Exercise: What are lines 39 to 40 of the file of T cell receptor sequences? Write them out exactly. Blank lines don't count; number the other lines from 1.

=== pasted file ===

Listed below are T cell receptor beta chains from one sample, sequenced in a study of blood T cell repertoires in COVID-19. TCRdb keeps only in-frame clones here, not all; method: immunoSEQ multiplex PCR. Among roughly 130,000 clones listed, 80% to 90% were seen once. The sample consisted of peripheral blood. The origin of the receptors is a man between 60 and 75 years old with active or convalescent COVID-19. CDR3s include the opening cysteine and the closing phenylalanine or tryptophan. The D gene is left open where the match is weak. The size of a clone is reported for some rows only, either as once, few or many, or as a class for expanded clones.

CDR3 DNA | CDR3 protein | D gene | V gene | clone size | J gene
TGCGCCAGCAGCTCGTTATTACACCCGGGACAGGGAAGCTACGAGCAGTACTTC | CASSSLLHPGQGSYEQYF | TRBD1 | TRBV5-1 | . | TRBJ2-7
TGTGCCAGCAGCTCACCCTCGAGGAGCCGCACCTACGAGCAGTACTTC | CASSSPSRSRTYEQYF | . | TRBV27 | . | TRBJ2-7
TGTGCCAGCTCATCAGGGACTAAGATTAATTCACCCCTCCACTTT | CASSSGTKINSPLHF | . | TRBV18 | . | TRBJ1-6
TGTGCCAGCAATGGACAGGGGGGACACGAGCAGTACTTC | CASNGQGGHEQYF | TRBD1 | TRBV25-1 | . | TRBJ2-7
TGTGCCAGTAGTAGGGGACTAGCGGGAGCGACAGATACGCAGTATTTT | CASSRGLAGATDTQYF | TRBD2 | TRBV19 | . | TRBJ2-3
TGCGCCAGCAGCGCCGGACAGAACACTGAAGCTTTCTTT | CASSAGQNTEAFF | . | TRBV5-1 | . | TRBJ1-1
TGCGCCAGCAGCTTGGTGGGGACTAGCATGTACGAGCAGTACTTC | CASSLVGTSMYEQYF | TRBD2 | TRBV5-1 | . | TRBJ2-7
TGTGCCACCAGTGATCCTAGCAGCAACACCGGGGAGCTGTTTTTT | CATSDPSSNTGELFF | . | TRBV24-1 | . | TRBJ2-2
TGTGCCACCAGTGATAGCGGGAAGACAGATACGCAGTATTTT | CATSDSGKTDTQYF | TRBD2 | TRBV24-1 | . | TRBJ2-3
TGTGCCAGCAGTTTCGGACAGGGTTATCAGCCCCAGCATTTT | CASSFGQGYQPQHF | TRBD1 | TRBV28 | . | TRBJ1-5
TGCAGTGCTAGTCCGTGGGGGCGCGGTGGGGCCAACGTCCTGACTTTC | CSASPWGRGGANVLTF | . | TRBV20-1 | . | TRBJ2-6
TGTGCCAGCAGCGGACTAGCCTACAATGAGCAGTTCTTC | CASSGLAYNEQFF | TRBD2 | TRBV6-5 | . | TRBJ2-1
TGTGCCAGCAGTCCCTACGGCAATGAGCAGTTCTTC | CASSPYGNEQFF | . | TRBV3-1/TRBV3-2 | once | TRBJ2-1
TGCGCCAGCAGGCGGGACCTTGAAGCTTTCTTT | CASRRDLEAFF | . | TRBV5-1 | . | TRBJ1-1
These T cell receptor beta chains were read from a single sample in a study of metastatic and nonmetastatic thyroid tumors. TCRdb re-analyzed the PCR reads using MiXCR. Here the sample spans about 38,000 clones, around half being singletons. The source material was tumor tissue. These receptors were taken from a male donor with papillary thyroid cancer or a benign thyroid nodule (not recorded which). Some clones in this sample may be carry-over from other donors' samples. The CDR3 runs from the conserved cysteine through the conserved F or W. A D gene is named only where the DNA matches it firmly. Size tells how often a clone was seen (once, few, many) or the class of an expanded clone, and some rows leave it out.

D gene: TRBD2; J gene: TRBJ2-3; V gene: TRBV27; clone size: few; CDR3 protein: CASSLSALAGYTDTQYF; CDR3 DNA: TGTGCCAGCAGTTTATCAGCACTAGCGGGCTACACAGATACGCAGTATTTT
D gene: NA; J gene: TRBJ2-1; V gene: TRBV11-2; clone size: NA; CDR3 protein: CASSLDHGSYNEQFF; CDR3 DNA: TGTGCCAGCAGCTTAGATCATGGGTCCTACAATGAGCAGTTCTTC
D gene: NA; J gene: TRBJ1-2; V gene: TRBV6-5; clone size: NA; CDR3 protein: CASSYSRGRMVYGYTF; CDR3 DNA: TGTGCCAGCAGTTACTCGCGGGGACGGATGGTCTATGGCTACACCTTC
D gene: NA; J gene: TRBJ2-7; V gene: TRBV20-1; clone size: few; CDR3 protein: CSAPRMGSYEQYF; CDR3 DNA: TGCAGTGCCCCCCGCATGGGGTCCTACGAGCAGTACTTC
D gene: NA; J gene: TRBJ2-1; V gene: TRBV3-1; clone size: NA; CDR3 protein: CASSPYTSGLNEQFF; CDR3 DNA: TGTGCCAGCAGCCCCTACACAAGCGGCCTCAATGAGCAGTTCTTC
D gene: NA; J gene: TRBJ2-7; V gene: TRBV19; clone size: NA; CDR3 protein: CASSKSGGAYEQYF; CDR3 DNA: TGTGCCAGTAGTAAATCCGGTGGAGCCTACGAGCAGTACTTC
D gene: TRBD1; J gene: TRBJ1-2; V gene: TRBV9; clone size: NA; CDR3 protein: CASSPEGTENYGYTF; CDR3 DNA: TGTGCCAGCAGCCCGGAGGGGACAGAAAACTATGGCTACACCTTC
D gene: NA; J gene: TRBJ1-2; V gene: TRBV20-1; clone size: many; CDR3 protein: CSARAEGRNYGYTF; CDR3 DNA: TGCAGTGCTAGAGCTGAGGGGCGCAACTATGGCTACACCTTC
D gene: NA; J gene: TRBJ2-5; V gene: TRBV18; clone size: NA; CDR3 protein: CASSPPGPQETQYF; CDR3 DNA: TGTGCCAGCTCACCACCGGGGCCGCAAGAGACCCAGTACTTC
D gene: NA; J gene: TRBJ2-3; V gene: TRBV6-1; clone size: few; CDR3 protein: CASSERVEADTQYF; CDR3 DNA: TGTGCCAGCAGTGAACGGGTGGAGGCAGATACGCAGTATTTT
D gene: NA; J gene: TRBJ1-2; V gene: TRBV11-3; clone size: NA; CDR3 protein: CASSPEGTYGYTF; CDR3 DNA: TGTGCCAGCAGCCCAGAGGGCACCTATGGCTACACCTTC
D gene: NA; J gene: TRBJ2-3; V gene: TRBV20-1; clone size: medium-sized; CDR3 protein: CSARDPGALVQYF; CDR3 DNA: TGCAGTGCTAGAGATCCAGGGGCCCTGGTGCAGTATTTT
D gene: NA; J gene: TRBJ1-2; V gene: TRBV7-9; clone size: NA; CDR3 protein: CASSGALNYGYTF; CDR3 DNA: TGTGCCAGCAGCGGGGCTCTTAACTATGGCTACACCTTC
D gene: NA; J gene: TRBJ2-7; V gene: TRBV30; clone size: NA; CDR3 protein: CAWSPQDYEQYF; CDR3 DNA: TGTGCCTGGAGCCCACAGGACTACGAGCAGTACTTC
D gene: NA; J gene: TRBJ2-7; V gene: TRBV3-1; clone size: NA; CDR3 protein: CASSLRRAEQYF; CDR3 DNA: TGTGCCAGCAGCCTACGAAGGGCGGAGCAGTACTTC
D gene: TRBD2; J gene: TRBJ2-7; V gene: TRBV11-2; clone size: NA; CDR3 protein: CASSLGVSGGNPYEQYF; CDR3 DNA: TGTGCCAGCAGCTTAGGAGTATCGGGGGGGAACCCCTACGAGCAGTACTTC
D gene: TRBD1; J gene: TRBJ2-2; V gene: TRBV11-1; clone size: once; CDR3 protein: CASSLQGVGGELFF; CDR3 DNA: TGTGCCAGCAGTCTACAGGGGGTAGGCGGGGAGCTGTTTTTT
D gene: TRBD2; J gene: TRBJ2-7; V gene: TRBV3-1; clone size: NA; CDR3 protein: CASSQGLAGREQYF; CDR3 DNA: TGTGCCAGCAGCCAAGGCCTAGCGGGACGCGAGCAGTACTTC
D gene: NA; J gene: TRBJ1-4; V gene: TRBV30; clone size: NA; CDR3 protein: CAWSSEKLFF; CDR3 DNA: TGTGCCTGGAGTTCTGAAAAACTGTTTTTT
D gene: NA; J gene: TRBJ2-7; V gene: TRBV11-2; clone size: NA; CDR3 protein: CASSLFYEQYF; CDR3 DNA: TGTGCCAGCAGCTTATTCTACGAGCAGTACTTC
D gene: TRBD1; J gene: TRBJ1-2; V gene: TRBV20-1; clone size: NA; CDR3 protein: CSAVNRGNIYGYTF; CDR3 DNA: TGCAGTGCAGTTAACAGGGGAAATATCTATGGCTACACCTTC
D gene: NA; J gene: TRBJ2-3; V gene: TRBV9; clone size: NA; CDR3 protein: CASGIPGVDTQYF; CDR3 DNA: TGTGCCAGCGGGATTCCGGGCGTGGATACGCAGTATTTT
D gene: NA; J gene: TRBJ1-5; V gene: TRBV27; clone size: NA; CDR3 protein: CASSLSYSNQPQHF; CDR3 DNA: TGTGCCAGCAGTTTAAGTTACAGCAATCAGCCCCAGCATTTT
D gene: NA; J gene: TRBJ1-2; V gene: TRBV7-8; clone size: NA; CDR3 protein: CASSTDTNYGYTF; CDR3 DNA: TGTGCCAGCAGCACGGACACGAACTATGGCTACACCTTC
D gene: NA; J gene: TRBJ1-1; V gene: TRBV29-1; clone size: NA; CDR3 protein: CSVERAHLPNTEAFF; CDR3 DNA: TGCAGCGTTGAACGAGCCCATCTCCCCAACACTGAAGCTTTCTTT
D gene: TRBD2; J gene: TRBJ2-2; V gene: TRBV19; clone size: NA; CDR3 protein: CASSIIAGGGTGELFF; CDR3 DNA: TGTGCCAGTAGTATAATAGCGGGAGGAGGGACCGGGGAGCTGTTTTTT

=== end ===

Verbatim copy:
D gene: NA; J gene: TRBJ2-3; V gene: TRBV9; clone size: NA; CDR3 protein: CASGIPGVDTQYF; CDR3 DNA: TGTGCCAGCGGGATTCCGGGCGTGGATACGCAGTATTTT
D gene: NA; J gene: TRBJ1-5; V gene: TRBV27; clone size: NA; CDR3 protein: CASSLSYSNQPQHF; CDR3 DNA: TGTGCCAGCAGTTTAAGTTACAGCAATCAGCCCCAGCATTTT